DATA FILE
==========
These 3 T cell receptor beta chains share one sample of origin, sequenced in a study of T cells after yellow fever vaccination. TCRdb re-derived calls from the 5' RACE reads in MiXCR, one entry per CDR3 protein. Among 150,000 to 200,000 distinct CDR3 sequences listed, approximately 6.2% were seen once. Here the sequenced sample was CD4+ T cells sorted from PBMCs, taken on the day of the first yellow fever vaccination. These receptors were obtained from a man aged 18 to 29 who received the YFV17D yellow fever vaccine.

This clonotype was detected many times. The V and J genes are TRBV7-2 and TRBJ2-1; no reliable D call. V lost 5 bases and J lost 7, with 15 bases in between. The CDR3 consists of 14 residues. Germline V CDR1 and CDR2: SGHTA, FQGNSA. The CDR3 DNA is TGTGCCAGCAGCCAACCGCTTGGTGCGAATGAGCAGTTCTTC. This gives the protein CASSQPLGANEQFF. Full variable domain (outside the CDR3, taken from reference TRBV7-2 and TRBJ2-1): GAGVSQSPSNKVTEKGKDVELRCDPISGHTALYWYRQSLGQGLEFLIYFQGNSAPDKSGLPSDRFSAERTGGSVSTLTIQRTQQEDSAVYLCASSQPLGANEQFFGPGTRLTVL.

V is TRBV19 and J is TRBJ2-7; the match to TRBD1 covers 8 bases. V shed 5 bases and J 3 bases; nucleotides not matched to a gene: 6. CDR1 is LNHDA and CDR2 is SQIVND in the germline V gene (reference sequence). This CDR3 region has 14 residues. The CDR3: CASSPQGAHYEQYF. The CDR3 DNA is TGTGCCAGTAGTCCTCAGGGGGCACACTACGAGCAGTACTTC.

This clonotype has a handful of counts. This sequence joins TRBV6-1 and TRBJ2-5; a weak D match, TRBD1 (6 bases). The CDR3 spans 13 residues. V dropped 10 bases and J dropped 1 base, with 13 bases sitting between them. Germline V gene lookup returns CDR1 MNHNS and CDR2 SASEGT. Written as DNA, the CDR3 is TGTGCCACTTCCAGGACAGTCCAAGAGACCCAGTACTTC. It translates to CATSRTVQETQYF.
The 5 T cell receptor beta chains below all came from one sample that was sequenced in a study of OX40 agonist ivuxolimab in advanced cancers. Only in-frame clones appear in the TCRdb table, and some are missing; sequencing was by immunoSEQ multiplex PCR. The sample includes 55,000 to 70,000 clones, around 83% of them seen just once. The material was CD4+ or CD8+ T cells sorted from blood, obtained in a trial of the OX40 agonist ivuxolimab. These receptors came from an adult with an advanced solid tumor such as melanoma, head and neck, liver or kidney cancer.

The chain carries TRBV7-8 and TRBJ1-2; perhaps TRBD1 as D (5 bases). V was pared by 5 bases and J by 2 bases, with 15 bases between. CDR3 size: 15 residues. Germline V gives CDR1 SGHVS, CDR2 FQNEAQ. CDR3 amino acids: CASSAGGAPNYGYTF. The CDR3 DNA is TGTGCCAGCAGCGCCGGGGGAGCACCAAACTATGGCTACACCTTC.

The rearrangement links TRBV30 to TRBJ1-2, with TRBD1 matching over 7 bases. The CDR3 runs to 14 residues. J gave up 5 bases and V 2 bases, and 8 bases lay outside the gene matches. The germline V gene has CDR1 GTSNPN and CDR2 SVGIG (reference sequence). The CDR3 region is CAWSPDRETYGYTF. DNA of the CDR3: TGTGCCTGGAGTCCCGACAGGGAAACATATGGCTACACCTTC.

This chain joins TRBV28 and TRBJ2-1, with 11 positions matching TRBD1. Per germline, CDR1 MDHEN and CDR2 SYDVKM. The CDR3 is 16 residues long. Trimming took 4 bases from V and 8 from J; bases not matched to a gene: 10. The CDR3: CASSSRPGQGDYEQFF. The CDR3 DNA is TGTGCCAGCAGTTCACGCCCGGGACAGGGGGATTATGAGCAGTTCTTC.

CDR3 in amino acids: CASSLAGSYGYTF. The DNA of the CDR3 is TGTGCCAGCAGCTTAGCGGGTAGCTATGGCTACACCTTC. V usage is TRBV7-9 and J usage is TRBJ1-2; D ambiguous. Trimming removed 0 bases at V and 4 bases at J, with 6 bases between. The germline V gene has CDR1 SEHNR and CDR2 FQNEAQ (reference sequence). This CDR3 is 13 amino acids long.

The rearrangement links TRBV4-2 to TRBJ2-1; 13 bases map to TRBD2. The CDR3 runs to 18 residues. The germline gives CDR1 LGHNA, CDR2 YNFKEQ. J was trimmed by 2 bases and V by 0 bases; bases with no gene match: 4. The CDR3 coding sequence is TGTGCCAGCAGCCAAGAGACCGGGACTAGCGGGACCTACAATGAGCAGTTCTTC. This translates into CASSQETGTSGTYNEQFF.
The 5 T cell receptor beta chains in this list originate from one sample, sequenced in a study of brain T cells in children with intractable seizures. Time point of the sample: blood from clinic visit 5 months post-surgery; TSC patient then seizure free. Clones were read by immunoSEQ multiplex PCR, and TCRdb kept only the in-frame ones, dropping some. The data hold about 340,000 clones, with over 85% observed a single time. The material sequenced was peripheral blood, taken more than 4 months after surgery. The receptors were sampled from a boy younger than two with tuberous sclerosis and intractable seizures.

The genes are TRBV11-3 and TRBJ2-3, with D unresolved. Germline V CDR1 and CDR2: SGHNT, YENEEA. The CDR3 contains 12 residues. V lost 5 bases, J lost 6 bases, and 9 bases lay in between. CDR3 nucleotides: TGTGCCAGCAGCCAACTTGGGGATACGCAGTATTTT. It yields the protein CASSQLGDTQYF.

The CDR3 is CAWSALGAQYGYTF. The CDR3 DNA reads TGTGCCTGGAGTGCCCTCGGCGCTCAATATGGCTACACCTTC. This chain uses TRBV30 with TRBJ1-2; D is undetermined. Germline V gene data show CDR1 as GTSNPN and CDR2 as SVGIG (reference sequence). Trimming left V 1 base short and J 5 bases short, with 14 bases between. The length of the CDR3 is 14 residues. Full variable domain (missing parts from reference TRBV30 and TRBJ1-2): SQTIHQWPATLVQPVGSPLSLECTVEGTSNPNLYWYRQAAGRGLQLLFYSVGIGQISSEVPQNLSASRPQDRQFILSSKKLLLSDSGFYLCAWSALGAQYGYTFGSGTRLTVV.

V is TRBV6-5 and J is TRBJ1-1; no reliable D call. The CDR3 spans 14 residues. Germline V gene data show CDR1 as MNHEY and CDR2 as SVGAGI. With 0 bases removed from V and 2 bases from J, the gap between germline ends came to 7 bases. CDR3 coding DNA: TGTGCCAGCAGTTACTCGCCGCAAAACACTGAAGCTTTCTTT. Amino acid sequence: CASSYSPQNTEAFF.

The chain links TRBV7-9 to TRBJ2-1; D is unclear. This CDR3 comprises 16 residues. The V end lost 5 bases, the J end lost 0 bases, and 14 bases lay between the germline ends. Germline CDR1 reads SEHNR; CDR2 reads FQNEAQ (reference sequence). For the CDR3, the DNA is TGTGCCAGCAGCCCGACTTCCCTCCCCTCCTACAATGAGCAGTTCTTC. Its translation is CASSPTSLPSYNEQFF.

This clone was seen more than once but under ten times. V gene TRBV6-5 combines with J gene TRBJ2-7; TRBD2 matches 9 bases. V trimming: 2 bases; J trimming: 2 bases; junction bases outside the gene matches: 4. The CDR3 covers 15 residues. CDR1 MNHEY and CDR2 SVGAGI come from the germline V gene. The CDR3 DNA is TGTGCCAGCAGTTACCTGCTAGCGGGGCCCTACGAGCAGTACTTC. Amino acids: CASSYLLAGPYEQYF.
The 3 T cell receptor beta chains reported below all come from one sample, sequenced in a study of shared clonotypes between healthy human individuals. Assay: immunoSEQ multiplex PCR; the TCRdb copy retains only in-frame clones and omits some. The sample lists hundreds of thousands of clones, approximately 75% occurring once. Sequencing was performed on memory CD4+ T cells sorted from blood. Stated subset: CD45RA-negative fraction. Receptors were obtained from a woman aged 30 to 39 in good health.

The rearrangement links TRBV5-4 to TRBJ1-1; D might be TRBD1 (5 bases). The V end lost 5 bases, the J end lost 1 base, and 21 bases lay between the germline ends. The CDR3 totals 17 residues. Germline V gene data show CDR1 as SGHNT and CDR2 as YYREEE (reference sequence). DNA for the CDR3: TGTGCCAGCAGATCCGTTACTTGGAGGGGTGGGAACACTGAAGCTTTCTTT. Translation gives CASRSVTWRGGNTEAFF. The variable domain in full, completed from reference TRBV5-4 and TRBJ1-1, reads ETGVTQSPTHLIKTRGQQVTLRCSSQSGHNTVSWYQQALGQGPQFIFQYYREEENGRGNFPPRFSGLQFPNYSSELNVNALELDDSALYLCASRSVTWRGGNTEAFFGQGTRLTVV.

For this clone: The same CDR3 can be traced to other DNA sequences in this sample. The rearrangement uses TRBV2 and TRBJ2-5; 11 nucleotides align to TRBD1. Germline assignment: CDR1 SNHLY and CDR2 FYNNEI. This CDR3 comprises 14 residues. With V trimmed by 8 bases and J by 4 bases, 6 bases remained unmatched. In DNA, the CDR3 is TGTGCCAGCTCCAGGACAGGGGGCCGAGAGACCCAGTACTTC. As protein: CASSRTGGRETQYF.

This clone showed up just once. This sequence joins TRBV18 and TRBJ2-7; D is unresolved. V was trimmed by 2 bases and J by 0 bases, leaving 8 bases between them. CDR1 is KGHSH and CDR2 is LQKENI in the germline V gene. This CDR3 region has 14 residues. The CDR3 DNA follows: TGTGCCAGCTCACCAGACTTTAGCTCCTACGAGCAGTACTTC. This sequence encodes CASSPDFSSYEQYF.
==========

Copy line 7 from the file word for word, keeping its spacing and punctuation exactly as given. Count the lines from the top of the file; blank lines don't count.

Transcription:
The rearrangement links TRBV30 to TRBJ1-2, with TRBD1 matching over 7 bases. The CDR3 runs to 14 residues. J gave up 5 bases and V 2 bases, and 8 bases lay outside the gene matches. The germline V gene has CDR1 GTSNPN and CDR2 SVGIG (reference sequence). The CDR3 region is CAWSPDRETYGYTF. DNA of the CDR3: TGTGCCTGGAGTCCCGACAGGGAAACATATGGCTACACCTTC.